“Overall, the interior design didn’t have us fawning, but the look mimics the clean lines of the exterior. And, aside from a few hard, plastic pieces at the top of the instrument panel, the interior comes across as expensive -- at least in the Limited model we tested. Two-tone leather seats, gloss-black trim, and thoughtfully designed gauges are all typically the purview of premium brands, yet here they are in a Kia minivan.” -- Car And Driver
Kia Sedona: Roomy enough for hamsters and their gear, with a touch of class
“Power is adequate for reaching freeway speeds with relative ease, and engine noise is minimal even at full throttle. During instrumented test runs, the 2015 Sedona accelerated from zero to 60 mph in 7.9 seconds, which is just slightly quicker than the 2014 Toyota Sienna we tested last year. Manual control over the transmission is available by toggling the shift lever to the left from the Drive gate, although most minivan drivers will keep it in automatic all of the time.
“Unique among minivans, the Sedona uses a console-mounted shifter. Alongside the shifter are buttons controlling the drive mode and other secondary controls. The feel is more SUV than minivan, which was the goal. It'll be a worthwhile departure for those who refuse to embrace the minivan experience, but it does compromise the utility of open floor space.” -- www.edmunds.com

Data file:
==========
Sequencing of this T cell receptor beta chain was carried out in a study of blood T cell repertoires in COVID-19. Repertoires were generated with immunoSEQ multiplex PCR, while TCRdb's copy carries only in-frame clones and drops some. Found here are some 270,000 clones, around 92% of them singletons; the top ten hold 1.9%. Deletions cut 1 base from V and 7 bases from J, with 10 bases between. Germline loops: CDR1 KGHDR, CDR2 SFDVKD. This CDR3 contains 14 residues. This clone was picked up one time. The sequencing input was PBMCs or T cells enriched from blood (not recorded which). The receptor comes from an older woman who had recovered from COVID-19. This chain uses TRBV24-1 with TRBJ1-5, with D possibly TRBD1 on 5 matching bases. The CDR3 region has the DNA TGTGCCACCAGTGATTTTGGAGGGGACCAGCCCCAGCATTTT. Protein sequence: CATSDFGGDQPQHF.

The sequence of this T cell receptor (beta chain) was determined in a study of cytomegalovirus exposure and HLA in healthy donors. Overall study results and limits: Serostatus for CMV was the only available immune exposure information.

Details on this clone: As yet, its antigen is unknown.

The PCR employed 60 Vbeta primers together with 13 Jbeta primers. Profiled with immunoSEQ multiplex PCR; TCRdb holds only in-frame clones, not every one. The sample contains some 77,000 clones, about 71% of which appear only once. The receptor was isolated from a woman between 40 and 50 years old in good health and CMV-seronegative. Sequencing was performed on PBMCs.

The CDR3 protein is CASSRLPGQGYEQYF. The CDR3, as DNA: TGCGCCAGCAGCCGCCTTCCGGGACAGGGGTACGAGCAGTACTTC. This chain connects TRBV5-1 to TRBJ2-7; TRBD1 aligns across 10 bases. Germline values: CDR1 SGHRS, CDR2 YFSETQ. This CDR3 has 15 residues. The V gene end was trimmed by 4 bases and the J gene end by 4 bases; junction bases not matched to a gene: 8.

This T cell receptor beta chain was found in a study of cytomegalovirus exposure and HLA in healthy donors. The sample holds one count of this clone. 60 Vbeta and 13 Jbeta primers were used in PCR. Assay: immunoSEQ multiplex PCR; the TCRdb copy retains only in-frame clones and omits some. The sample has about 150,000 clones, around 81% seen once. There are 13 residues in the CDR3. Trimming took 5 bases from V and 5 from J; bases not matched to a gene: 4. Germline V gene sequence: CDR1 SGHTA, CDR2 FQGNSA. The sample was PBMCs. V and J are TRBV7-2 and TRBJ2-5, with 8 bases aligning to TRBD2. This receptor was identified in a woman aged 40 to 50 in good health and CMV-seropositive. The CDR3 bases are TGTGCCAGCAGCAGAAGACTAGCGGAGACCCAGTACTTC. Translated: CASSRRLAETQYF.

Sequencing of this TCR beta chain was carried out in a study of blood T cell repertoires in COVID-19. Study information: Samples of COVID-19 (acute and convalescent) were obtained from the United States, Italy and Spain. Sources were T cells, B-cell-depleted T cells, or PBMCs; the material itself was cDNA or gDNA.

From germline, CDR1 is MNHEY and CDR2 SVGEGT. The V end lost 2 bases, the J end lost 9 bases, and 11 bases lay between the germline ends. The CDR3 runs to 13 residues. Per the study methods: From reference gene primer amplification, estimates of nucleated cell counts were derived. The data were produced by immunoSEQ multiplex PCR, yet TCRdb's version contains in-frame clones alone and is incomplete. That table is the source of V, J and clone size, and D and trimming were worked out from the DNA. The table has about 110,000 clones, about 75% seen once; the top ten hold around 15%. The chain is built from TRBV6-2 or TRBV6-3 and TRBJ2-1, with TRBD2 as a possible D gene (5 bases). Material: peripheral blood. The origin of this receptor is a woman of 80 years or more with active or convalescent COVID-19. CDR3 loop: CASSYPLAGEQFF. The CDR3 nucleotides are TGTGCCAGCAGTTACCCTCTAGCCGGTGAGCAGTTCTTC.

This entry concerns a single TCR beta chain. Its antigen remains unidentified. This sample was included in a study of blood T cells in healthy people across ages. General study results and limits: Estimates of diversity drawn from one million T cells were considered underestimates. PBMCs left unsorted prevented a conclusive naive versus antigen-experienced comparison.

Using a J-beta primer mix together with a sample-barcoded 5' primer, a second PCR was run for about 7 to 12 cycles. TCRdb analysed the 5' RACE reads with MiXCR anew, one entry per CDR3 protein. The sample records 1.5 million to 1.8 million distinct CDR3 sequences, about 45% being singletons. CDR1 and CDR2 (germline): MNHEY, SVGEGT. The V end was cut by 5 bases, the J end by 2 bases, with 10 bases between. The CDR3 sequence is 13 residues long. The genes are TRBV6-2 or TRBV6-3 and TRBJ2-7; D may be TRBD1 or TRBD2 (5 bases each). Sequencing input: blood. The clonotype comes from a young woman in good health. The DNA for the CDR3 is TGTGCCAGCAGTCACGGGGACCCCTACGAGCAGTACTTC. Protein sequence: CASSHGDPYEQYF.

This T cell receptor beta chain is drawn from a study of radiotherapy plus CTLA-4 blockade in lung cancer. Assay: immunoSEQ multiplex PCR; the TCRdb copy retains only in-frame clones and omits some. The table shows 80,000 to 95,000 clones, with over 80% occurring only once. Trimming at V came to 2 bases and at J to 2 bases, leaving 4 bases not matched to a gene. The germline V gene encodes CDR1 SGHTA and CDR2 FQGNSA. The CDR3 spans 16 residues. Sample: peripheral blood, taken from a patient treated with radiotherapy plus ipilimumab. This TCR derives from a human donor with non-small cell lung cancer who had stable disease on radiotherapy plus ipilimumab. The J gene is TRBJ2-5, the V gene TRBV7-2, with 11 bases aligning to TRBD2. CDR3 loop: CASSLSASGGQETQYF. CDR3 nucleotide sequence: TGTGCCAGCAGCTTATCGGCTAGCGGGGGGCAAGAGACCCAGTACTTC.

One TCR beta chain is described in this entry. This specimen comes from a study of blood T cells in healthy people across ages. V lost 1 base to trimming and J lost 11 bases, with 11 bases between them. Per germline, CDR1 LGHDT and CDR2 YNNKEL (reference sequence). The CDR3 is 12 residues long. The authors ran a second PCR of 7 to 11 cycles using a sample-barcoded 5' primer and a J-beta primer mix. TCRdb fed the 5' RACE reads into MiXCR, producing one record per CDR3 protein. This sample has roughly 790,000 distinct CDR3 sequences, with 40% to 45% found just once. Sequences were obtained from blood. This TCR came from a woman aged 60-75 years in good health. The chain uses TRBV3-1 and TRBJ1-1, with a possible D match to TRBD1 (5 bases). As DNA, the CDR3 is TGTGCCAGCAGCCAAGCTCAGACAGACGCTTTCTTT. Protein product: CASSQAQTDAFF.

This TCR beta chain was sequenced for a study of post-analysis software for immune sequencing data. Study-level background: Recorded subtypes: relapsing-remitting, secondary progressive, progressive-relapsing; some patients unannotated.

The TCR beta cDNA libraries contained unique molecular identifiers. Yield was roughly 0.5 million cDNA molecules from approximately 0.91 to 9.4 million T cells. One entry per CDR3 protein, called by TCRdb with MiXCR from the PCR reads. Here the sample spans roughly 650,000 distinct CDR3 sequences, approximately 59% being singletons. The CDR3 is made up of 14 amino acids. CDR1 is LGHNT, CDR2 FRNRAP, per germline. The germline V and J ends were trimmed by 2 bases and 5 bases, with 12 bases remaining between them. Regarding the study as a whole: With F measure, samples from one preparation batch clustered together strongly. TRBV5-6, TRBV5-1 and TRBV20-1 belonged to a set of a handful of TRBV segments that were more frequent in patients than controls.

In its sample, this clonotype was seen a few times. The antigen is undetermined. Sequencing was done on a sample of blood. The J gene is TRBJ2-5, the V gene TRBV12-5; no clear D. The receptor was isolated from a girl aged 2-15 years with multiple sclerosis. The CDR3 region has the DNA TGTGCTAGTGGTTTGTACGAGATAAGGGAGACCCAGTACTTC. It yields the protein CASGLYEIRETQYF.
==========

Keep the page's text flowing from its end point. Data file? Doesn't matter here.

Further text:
“Power comes from a 3.3-liter V-6 also found in the Cadenza and Sorento, both of which weigh considerably less than the Sedona. Power is adequate with two or three passengers aboard, and the 276-hp six runs very smoothly behind lots of layers of sound deadening. A six-speed automatic moves power to the front wheels only (only the Sienna now offers all-wheel drive). Electric power steering is quick and well tuned, but it’s only offered on the top trim level; we haven’t sampled lower-line Sedonas. Ride quality is very smartly upgraded compared to the previous Kia van, but when it’s pressed it can’t hide any of its considerable weight of at least 4,414 pounds.” -- thecarconnection.com
“How many hamsters can you fit in a Sedona? Eight, with the middle row that tucks out of the way -- or seven, with new ‘First Class’ lounge seats that transform into cut-rate Barcaloungers. If you move everything out of the way, you can conceivably fit in the back 142 cu. ft. of whatever you want to throw in there.
“More evidence of minivan-ness: three climate control zones, about a dozen USB charging ports (marked with a battery icon -- a nice modern touch), a flip-down fisheye mirror to give brats the stinkeye, a deep center console that will swallow Nintendos and Tony Robbins ‘Unleash the Power Within’ CDs, and more cupholders than bottle service at Hakkasan.” -- AutoWeek
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